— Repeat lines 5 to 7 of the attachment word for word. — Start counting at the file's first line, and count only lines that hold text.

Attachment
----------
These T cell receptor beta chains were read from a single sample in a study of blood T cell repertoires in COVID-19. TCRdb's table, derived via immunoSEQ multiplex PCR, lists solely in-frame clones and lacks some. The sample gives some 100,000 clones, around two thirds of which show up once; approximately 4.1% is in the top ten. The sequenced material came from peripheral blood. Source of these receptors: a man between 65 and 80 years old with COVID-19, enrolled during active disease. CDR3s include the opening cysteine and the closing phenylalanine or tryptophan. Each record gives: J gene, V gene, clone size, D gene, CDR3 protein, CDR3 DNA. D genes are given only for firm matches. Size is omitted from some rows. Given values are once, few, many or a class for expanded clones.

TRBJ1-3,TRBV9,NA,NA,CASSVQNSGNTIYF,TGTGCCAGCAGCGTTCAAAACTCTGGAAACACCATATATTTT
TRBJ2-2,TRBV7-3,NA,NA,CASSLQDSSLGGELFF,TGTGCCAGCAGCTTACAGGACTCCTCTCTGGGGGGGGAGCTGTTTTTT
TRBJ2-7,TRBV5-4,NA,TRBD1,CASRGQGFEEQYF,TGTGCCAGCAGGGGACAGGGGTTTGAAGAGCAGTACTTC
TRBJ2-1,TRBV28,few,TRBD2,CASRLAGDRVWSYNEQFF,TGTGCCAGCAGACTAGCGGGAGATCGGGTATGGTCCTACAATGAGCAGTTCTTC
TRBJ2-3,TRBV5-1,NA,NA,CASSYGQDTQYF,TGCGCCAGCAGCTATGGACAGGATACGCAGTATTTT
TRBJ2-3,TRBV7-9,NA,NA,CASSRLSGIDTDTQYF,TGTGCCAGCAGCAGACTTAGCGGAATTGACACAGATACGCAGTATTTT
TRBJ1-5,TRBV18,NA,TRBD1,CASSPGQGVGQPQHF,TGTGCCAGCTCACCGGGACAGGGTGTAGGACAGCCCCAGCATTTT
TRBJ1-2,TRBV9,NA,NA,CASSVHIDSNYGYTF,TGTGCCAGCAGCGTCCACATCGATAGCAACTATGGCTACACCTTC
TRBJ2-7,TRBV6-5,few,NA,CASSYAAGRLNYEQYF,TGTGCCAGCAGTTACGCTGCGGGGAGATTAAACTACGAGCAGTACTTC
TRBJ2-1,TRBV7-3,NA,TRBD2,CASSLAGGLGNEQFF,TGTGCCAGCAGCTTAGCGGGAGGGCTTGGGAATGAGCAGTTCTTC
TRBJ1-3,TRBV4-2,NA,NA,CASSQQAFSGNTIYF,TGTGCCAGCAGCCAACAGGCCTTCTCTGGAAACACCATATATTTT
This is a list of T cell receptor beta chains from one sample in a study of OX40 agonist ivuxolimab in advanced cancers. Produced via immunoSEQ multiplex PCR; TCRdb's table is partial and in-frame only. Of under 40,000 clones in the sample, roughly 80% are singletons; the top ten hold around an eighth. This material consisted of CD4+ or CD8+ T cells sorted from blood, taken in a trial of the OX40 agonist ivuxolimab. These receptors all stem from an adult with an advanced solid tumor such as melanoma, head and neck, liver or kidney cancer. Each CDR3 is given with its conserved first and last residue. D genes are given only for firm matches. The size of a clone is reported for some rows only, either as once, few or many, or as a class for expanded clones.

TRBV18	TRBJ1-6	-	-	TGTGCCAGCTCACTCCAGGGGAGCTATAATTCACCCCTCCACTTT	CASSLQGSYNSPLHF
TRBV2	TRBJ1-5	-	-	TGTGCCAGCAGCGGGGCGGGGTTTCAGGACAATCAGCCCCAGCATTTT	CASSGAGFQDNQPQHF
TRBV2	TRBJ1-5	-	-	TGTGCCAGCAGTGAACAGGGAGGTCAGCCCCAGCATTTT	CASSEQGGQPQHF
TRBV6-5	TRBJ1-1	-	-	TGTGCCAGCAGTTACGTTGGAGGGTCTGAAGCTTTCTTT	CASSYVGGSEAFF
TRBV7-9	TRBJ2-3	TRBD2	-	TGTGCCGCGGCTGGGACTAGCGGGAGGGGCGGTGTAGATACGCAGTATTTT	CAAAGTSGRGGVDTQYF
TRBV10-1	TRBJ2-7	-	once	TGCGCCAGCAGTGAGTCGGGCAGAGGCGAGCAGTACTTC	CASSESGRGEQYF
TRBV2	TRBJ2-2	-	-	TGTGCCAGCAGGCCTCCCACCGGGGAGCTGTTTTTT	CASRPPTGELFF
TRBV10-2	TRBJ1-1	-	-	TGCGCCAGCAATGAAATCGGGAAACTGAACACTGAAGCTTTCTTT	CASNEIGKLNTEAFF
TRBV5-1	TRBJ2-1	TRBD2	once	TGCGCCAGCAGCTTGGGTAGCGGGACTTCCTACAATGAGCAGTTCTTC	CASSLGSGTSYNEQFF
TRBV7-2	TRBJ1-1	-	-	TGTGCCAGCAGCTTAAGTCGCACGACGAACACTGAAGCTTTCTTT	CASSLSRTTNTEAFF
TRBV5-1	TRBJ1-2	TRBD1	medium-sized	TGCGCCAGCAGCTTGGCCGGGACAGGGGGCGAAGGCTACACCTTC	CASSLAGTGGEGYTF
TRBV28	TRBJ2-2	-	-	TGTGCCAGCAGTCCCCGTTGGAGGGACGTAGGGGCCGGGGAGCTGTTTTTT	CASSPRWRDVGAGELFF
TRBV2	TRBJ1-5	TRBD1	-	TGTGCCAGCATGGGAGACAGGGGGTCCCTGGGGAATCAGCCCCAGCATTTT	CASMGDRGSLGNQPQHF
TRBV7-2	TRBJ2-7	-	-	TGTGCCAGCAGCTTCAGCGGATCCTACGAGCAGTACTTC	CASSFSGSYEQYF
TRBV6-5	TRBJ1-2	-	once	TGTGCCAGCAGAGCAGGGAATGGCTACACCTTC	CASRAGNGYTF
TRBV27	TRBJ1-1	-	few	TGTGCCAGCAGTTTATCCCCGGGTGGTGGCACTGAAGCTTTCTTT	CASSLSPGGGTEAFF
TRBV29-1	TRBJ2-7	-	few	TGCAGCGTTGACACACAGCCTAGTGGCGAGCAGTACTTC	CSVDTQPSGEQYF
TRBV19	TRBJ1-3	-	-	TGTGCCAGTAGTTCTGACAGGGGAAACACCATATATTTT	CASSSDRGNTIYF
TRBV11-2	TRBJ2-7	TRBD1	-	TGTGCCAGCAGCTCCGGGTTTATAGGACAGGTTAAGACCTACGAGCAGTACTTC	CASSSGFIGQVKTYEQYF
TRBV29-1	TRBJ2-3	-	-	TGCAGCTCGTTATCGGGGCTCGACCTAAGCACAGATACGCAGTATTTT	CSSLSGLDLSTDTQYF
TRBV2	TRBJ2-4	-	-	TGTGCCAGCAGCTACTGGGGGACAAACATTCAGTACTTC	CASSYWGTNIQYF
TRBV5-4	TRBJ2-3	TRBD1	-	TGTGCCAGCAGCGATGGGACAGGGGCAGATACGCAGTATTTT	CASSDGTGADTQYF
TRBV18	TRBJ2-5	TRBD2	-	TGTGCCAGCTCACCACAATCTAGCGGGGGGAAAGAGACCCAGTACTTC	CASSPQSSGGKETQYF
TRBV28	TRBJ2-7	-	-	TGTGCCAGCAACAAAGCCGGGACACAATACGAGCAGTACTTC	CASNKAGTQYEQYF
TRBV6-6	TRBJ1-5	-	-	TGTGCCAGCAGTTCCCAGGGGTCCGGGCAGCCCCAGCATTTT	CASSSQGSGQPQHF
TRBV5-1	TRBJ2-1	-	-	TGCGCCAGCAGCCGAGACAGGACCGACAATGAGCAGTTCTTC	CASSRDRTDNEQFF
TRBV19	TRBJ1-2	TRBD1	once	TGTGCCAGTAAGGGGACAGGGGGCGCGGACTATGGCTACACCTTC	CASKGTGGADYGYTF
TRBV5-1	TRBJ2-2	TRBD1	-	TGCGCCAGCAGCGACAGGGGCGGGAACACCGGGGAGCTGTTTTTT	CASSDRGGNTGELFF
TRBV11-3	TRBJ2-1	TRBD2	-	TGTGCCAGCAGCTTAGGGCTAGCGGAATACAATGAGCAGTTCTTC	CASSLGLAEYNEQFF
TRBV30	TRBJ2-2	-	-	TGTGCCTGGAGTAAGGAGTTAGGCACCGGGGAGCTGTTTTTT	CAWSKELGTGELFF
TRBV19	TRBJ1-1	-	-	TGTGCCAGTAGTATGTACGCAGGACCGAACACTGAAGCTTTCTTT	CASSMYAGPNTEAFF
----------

TRBJ2-1,TRBV28,few,TRBD2,CASRLAGDRVWSYNEQFF,TGTGCCAGCAGACTAGCGGGAGATCGGGTATGGTCCTACAATGAGCAGTTCTTC
TRBJ2-3,TRBV5-1,NA,NA,CASSYGQDTQYF,TGCGCCAGCAGCTATGGACAGGATACGCAGTATTTT
TRBJ2-3,TRBV7-9,NA,NA,CASSRLSGIDTDTQYF,TGTGCCAGCAGCAGACTTAGCGGAATTGACACAGATACGCAGTATTTT